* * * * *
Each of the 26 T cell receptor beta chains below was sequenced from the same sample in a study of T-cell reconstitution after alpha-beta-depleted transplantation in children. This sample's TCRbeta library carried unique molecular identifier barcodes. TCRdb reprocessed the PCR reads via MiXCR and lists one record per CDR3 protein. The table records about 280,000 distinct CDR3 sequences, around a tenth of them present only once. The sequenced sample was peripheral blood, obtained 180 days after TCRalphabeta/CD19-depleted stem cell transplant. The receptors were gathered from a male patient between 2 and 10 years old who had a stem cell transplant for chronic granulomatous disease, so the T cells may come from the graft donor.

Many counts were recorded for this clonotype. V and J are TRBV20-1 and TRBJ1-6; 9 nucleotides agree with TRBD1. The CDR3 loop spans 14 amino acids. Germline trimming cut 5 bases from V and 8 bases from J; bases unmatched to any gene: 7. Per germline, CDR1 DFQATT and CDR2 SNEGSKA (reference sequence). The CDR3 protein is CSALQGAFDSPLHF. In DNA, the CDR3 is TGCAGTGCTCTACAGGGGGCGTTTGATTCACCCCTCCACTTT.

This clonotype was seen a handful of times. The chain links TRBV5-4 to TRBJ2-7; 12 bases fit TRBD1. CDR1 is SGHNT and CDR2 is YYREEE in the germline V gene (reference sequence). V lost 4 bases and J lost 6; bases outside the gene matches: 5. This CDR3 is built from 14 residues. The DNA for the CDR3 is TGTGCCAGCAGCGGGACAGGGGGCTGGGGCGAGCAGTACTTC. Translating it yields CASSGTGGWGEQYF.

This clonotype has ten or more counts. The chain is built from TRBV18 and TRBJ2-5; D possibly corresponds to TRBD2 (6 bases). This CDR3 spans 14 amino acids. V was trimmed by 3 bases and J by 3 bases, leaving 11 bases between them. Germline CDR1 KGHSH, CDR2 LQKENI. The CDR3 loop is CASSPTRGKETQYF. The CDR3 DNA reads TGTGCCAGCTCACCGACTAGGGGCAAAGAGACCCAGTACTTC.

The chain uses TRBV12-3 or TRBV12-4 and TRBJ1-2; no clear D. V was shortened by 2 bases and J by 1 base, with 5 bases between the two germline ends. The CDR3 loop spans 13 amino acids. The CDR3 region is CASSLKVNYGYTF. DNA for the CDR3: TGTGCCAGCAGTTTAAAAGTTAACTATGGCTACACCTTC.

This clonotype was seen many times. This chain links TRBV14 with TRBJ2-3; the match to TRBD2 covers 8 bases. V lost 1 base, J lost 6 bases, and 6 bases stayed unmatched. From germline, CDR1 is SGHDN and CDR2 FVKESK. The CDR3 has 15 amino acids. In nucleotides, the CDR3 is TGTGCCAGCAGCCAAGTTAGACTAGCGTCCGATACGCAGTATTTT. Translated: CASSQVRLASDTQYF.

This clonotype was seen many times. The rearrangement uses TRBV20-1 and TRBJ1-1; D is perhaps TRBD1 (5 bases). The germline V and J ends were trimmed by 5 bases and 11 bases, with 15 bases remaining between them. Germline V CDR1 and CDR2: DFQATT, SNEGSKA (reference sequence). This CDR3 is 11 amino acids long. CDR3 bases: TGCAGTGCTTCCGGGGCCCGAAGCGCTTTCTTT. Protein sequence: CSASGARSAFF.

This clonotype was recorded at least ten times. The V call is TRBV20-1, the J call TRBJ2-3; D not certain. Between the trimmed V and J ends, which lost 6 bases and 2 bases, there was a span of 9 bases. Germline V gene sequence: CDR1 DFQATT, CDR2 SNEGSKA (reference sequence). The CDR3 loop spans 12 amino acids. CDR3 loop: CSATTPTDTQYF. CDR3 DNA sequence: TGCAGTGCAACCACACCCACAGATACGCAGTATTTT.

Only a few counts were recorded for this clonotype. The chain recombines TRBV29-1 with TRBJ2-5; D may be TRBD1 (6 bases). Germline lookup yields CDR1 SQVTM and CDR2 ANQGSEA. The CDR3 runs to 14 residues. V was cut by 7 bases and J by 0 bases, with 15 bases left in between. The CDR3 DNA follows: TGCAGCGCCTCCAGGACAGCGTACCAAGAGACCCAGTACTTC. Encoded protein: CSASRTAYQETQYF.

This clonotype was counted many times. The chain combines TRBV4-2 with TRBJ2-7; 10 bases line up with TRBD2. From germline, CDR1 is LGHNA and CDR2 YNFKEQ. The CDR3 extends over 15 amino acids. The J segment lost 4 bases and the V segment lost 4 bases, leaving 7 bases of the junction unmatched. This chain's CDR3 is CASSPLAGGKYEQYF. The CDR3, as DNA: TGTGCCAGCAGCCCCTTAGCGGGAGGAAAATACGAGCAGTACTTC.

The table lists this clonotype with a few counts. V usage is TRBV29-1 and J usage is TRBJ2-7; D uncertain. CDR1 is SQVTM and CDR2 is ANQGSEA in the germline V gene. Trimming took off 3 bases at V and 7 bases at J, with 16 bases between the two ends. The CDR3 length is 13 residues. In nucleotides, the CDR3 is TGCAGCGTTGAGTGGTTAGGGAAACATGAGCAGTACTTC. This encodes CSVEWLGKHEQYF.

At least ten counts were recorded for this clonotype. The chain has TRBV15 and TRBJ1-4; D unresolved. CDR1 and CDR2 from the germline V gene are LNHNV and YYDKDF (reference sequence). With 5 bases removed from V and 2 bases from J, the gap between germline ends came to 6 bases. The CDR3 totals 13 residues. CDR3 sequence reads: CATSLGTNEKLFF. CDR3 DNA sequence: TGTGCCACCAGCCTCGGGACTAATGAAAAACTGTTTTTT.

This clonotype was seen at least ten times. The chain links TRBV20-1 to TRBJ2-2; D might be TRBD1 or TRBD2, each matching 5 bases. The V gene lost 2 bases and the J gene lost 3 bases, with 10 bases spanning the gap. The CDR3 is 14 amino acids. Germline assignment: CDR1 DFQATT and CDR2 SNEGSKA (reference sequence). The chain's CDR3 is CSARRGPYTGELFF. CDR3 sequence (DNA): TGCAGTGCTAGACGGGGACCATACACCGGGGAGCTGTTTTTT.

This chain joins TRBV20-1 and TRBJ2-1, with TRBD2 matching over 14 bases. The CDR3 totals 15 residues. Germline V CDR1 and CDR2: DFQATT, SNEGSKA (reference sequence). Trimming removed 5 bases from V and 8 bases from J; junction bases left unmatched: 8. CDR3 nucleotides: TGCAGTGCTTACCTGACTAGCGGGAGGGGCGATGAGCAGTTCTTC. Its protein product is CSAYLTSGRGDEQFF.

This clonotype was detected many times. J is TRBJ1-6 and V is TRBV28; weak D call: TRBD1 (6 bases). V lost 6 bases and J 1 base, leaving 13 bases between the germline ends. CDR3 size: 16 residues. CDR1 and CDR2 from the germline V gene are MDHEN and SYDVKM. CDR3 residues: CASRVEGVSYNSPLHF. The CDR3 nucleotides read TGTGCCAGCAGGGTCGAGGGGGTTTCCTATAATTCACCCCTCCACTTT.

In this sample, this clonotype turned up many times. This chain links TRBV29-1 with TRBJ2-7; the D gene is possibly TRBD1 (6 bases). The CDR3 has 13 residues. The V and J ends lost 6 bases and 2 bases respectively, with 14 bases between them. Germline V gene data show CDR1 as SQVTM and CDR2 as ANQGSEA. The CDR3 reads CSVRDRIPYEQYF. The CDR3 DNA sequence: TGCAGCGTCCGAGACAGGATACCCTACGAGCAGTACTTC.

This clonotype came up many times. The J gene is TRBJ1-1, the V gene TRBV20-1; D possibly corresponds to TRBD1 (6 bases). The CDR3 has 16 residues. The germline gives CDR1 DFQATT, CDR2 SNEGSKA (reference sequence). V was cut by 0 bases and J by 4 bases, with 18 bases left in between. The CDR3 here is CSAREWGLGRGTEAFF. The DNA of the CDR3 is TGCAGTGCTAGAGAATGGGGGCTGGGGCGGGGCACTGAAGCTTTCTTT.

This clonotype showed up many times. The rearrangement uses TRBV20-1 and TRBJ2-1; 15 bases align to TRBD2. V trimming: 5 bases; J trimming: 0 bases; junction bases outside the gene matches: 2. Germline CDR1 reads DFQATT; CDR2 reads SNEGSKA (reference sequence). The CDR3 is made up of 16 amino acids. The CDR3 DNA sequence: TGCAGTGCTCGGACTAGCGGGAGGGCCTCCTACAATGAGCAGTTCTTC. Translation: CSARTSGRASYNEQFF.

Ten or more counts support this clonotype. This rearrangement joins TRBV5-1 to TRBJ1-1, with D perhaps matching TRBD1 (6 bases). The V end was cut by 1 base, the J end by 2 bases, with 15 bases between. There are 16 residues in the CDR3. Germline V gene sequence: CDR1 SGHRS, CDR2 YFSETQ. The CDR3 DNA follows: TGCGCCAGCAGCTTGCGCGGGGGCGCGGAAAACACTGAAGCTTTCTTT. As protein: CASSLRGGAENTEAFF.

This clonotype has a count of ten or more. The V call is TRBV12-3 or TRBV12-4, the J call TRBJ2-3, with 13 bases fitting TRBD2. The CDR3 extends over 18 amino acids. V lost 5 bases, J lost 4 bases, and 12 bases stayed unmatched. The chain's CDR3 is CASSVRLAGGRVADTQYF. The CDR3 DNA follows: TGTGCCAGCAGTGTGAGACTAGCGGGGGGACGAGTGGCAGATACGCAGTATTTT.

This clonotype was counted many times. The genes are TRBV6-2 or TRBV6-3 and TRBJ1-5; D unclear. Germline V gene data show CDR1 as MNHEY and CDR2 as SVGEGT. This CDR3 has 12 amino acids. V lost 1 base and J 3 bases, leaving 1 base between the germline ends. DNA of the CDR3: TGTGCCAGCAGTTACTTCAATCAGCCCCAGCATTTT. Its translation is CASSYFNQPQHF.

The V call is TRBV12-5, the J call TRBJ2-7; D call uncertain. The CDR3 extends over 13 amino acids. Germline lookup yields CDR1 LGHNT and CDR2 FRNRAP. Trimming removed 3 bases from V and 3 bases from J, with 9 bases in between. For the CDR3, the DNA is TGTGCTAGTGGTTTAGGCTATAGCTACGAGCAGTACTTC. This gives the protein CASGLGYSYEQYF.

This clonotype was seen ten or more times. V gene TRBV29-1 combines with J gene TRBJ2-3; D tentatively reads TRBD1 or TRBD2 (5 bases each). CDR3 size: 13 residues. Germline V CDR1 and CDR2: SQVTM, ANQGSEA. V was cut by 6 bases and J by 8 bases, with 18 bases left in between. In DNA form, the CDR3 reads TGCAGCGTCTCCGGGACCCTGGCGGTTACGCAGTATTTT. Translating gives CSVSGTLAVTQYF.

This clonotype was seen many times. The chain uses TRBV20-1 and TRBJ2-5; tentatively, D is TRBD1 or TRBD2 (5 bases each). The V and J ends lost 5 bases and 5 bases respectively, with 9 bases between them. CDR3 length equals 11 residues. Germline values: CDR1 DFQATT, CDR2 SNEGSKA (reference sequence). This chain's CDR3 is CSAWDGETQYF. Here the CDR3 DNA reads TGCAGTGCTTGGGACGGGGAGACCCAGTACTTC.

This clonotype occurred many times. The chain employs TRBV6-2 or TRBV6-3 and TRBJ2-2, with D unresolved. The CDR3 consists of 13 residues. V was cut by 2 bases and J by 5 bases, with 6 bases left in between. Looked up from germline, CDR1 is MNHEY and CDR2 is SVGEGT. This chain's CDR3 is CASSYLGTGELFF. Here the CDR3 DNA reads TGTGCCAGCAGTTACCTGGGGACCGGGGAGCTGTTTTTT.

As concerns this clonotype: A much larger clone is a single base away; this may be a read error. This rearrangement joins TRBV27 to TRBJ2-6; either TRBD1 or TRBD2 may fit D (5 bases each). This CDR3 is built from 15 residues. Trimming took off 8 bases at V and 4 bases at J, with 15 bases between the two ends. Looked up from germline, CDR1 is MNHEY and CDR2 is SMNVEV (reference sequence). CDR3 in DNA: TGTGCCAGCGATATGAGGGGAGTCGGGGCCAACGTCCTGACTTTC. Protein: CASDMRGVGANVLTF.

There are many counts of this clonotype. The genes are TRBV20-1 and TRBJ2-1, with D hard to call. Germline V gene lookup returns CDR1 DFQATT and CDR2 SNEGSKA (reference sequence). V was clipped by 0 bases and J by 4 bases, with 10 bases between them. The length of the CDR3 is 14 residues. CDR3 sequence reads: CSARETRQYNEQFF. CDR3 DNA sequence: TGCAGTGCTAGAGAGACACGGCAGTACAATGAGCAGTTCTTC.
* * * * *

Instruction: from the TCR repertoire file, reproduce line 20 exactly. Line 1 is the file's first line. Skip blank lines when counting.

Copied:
This clonotype has a count of ten or more. The V call is TRBV12-3 or TRBV12-4, the J call TRBJ2-3, with 13 bases fitting TRBD2. The CDR3 extends over 18 amino acids. V lost 5 bases, J lost 4 bases, and 12 bases stayed unmatched. The chain's CDR3 is CASSVRLAGGRVADTQYF. The CDR3 DNA follows: TGTGCCAGCAGTGTGAGACTAGCGGGGGGACGAGTGGCAGATACGCAGTATTTT.